FIG. 14 is a partial view of the PEM of FIG. 12, provided with a two strip transducer 142 a, 142 b, and a piezoelectric sensor 144 located between the transducer strips 142 a, 142 b. Transducer 142 a, 142 b and sensor 144 are both glued at the edges of the recess 122, so that transducer 142 a, 142 b does not induce perturbations in the X direction and so that—even if it does—sensor 144 should pick up only perturbations in the Y direction. In addition, the transducer strips 142 a, 142 b and sensor 144 do not touch one another. As will be appreciated, this arrangement can also be advantageously used with the H shaped recess 92 of PEM body 90 of FIG. 9. In such an embodiment, the sensor 144 may be affixed to contact pads 96 a, 96 b defined by the H shaped recess.

FIG. 15 is a schematic view of an octagonal PEM body 150. PEM body 150 has a recess 152 in its upper surface 154, and an identical second recess 156 in its lower surface 158.

Although visualisation of the existence of unwanted vibrations and reflection inside either the driving or the driven (optical) block is presently impossible, the following experiment provides evidence that the method of using a recess according to this embodiment to isolate the shear coupling effect is successful.

FIG. 16 is a schematic view of a crossed-polariser optical retardation test apparatus 160 for testing the two transducer embodiments described above. Monochromatic light 162 is admitted in the X direction (i.e. from the left in this view) and passes through first polariser 164, then the PEM 166. The PEM 166 has its main axis collinear with the Y-axis; the polarisation axis of first polariser 154 is at 45° to the PEM's main axis. The light 162 is then directed to second polariser 168, which is the set at −45° to PEM 166. Any light that emerges from second polariser 168 is detected by photo-detector 170. When the PEM is not activated, no light is detected by photo-detector 170.

A single block fused silica PEM body with two piezoelectric transducers (or sets of piezoelectric transducers)—such as that shown in FIGS. 12 and 13—was tested. With the arrangement shown in FIG. 16, an oscilloscope was used to monitor the output of the photo-detector 170. An electrical switching circuit was arranged in order to separate or add the effect of each transducer (cf. transducer 128 a on upper surface 124 of PEM 120 and transducer 128 b on lower surface 126 of PEM 120). The transducers are driven with a low output impedance electronic amplifier with an adjustable frequency source. The test procedure comprises activating the transducer on the upper surface, and adjusting and record the signal level to bring the optical retardation to about ¼ wave. Next, the transducer on the upper surface is disconnected, and the transducer on the lower surface connected; the procedure is then repeated. Finally, the two transducers are connected while maintaining the driving level unaltered. The resultant optical retardation should be at the half-wave point if the PEM is operating as expected.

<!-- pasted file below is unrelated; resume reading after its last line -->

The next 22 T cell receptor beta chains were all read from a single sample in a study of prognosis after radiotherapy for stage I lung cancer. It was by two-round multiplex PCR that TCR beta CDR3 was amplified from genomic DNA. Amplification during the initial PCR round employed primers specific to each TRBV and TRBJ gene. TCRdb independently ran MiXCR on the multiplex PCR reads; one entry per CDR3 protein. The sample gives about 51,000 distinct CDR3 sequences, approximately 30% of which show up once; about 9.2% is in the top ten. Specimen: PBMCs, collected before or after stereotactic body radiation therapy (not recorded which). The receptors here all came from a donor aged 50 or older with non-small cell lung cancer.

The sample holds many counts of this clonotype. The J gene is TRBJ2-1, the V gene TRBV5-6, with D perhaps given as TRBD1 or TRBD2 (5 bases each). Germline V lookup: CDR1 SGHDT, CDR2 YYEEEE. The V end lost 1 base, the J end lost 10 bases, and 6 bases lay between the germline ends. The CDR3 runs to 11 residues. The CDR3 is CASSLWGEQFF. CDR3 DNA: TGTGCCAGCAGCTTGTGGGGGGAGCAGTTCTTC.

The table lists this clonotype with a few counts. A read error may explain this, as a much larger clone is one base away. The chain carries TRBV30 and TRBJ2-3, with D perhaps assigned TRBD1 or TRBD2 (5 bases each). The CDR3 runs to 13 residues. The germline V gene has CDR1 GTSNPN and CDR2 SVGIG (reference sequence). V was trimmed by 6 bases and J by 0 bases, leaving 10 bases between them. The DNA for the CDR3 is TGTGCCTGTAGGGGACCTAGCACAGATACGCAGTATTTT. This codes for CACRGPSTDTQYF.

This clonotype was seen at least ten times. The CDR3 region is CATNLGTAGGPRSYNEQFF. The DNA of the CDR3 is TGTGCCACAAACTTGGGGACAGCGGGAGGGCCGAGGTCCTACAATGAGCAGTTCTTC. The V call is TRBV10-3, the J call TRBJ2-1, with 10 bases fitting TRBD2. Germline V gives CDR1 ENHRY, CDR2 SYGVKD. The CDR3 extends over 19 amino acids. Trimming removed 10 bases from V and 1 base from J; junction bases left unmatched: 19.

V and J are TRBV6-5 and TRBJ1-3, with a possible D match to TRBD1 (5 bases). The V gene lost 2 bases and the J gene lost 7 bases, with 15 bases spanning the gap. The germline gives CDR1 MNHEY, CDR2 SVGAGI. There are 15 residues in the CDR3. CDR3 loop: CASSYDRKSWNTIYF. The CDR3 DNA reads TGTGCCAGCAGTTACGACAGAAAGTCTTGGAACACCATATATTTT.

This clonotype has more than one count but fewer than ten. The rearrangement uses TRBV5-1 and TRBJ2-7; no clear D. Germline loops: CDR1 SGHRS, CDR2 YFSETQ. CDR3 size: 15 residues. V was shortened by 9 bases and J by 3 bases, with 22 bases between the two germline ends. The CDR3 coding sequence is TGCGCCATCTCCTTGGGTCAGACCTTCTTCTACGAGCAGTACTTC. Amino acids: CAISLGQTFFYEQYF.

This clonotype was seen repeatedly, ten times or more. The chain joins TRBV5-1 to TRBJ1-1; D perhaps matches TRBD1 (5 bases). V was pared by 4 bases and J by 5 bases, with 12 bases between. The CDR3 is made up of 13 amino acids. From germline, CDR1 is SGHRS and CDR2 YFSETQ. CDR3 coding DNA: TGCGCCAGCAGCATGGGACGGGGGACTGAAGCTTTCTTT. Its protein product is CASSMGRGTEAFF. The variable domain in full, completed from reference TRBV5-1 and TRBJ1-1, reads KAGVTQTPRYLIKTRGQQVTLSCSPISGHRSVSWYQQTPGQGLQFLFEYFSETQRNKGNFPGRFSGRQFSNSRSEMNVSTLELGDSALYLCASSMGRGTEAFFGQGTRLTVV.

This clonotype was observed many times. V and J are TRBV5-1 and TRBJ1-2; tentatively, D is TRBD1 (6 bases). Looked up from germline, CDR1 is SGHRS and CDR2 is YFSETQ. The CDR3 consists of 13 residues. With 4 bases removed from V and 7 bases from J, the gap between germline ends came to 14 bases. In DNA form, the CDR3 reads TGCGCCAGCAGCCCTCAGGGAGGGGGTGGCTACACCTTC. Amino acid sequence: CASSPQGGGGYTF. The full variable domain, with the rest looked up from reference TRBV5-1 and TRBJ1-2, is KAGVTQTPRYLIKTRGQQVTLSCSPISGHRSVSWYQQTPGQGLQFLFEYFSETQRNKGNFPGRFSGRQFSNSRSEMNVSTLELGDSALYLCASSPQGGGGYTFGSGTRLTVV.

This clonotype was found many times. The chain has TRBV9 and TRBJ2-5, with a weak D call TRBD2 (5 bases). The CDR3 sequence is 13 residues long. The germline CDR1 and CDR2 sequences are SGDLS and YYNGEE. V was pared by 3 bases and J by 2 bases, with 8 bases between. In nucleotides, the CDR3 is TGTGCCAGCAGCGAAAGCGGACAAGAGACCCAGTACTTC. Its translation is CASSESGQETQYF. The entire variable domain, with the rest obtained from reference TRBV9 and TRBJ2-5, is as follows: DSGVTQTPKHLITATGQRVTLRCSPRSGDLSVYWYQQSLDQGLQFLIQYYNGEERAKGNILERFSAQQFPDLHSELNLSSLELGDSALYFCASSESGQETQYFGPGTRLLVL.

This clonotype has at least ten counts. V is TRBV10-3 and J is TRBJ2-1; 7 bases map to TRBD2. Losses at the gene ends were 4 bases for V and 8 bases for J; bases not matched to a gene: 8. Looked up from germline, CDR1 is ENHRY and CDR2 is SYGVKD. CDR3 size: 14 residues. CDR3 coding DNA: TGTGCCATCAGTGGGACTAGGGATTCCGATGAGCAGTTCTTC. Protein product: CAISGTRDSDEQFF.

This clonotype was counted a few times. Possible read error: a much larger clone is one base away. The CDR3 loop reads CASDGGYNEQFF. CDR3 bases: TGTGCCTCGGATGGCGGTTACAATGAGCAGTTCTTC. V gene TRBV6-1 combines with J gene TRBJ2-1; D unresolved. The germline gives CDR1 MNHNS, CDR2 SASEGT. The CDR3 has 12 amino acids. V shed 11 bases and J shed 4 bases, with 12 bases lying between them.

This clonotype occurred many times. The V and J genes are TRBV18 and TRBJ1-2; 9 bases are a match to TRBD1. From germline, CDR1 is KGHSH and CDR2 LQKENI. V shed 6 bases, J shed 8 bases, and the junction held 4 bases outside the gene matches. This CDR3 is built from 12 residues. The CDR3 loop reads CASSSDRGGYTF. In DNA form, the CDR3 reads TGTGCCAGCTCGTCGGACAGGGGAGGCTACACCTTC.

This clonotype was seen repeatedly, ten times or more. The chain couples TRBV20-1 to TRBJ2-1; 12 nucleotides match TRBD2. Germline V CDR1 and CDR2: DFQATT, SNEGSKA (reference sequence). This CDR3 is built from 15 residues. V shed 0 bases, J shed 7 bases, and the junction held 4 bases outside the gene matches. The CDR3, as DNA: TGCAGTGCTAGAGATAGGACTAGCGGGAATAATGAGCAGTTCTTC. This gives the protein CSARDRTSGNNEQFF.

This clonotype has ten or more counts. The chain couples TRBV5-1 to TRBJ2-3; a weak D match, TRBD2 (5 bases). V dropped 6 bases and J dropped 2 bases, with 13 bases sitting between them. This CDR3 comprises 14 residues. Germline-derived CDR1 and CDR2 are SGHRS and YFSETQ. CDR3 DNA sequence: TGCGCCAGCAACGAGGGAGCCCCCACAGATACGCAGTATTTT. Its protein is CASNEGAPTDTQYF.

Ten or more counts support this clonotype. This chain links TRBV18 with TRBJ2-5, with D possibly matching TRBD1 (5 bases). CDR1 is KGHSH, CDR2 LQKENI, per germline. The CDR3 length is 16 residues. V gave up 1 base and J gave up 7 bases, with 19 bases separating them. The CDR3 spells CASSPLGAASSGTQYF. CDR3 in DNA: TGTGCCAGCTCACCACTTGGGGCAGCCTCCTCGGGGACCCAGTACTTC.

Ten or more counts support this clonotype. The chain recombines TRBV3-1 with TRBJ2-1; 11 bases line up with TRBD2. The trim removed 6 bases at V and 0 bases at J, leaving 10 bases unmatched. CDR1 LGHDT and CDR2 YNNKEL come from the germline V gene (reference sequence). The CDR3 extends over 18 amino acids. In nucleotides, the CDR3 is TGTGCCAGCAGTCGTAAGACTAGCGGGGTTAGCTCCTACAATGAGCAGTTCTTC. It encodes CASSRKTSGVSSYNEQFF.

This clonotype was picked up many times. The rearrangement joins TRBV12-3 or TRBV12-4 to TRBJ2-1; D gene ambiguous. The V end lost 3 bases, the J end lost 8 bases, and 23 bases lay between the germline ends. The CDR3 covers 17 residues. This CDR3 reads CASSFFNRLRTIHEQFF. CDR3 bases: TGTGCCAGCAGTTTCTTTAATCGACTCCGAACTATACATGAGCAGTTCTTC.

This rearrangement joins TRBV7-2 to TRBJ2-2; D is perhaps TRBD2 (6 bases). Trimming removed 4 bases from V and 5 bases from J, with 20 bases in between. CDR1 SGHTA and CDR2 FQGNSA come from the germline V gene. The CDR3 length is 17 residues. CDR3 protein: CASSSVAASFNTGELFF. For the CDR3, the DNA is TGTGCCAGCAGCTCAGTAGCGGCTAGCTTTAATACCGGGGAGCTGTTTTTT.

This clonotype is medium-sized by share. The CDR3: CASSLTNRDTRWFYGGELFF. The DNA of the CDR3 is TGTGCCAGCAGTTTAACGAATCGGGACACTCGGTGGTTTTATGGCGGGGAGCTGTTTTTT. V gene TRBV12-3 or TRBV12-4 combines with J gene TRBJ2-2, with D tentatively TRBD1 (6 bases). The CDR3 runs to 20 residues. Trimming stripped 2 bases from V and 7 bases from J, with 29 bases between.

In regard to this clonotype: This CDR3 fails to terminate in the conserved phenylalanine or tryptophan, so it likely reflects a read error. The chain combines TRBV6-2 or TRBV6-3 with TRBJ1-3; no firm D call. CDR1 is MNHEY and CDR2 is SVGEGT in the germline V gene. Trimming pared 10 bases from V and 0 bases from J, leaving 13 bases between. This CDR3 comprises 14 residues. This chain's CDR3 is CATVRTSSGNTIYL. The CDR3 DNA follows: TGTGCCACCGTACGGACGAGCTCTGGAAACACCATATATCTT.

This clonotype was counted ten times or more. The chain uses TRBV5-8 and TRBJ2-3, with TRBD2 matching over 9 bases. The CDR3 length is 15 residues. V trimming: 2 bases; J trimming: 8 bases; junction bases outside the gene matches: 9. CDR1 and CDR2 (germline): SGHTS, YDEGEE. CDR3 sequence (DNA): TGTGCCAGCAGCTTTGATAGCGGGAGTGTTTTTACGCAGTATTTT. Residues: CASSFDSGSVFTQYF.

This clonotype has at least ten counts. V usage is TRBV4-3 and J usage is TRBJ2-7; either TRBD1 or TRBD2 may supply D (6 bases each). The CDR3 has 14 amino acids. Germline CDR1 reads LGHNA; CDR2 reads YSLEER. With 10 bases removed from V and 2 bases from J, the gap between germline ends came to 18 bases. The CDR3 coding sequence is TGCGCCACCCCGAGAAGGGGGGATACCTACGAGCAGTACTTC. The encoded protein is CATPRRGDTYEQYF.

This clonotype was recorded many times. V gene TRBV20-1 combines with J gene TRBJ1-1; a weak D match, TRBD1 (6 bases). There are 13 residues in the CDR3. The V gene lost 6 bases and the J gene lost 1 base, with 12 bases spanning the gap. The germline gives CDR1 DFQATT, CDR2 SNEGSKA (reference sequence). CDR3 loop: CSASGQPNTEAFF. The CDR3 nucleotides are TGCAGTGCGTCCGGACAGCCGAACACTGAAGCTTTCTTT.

The recorded optical retardation caused by both the transducer on the upper surface and the transducer on the lower surface operated simultaneously was found to equal the arithmetic sum of the two when measured separately. The estimated error was less than 3%, which is the usual error associated with an oscilloscope's display. This result may be compared with a test conducted with a PEM of the Canit-Badoz design (cf. FIG. 4), where the resultant retardation was found to be less than that produced with a single transducer.

Although the above embodiments are for use in single block PEMs, the present invention may also be employed with existing PEMs for providing a driving block (of the same material as the optical block). An independent PEM of half wave block construction, comparable to PEM body 70 of FIG. 7, can be used as a driving block to replace the quartz driving block of the background art Kemp design, to address temperature instability. When a PEM body according to the present invention is used as the driver to create optical modulation within an optical block, it need not be optically polished. As there is at least one boundary to separate the two blocks, the sensor located over the recess of the above described embodiment can be omitted and, instead, a thin pressure sensing device can be located inside the junction—in a recess provided for the sensor—between the driving block and the optical block. The sensor may be in the form of a MEM pressure sensor or a semiconductor pressure sensor.